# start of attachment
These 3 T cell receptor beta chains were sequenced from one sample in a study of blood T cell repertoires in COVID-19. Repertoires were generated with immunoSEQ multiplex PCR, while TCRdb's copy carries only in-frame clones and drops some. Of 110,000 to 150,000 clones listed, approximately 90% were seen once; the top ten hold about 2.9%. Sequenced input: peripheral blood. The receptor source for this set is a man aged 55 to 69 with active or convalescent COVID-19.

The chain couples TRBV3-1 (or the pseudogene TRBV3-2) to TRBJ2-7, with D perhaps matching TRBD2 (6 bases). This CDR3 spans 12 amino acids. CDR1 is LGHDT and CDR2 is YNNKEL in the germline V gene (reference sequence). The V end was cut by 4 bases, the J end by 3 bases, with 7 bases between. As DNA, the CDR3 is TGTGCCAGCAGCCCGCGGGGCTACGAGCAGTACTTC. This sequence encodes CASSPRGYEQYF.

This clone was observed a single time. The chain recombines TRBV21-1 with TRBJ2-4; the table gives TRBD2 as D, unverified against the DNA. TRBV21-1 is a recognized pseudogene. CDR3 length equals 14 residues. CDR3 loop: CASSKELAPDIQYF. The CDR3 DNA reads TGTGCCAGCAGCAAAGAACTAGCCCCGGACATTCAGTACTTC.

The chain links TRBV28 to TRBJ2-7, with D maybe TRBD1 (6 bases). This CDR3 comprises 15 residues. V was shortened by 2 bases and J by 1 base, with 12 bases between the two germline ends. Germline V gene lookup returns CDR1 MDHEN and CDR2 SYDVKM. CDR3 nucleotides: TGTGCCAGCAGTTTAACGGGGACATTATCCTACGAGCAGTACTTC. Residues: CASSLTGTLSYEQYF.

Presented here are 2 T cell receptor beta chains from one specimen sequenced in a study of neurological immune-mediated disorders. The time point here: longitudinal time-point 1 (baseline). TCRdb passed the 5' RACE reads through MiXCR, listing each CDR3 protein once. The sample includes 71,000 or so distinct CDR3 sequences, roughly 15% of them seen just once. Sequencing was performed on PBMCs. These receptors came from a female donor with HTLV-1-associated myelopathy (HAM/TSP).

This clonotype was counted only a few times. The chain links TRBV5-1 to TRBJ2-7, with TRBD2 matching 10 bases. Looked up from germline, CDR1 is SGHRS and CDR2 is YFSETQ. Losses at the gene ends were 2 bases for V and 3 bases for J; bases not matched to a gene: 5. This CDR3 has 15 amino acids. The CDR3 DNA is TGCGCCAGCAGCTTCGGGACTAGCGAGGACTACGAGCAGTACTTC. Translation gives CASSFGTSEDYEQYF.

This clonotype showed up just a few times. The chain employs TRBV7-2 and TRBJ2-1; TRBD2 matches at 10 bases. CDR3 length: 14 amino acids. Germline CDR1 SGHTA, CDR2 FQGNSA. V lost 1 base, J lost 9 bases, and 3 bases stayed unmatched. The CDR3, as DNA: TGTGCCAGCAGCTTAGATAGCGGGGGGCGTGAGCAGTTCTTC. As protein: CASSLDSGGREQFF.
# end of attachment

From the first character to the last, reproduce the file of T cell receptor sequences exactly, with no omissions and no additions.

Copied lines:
These 3 T cell receptor beta chains were sequenced from one sample in a study of blood T cell repertoires in COVID-19. Repertoires were generated with immunoSEQ multiplex PCR, while TCRdb's copy carries only in-frame clones and drops some. Of 110,000 to 150,000 clones listed, approximately 90% were seen once; the top ten hold about 2.9%. Sequenced input: peripheral blood. The receptor source for this set is a man aged 55 to 69 with active or convalescent COVID-19.

The chain couples TRBV3-1 (or the pseudogene TRBV3-2) to TRBJ2-7, with D perhaps matching TRBD2 (6 bases). This CDR3 spans 12 amino acids. CDR1 is LGHDT and CDR2 is YNNKEL in the germline V gene (reference sequence). The V end was cut by 4 bases, the J end by 3 bases, with 7 bases between. As DNA, the CDR3 is TGTGCCAGCAGCCCGCGGGGCTACGAGCAGTACTTC. This sequence encodes CASSPRGYEQYF.

This clone was observed a single time. The chain recombines TRBV21-1 with TRBJ2-4; the table gives TRBD2 as D, unverified against the DNA. TRBV21-1 is a recognized pseudogene. CDR3 length equals 14 residues. CDR3 loop: CASSKELAPDIQYF. The CDR3 DNA reads TGTGCCAGCAGCAAAGAACTAGCCCCGGACATTCAGTACTTC.

The chain links TRBV28 to TRBJ2-7, with D maybe TRBD1 (6 bases). This CDR3 comprises 15 residues. V was shortened by 2 bases and J by 1 base, with 12 bases between the two germline ends. Germline V gene lookup returns CDR1 MDHEN and CDR2 SYDVKM. CDR3 nucleotides: TGTGCCAGCAGTTTAACGGGGACATTATCCTACGAGCAGTACTTC. Residues: CASSLTGTLSYEQYF.

Presented here are 2 T cell receptor beta chains from one specimen sequenced in a study of neurological immune-mediated disorders. The time point here: longitudinal time-point 1 (baseline). TCRdb passed the 5' RACE reads through MiXCR, listing each CDR3 protein once. The sample includes 71,000 or so distinct CDR3 sequences, roughly 15% of them seen just once. Sequencing was performed on PBMCs. These receptors came from a female donor with HTLV-1-associated myelopathy (HAM/TSP).

This clonotype was counted only a few times. The chain links TRBV5-1 to TRBJ2-7, with TRBD2 matching 10 bases. Looked up from germline, CDR1 is SGHRS and CDR2 is YFSETQ. Losses at the gene ends were 2 bases for V and 3 bases for J; bases not matched to a gene: 5. This CDR3 has 15 amino acids. The CDR3 DNA is TGCGCCAGCAGCTTCGGGACTAGCGAGGACTACGAGCAGTACTTC. Translation gives CASSFGTSEDYEQYF.

This clonotype showed up just a few times. The chain employs TRBV7-2 and TRBJ2-1; TRBD2 matches at 10 bases. CDR3 length: 14 amino acids. Germline CDR1 SGHTA, CDR2 FQGNSA. V lost 1 base, J lost 9 bases, and 3 bases stayed unmatched. The CDR3, as DNA: TGTGCCAGCAGCTTAGATAGCGGGGGGCGTGAGCAGTTCTTC. As protein: CASSLDSGGREQFF.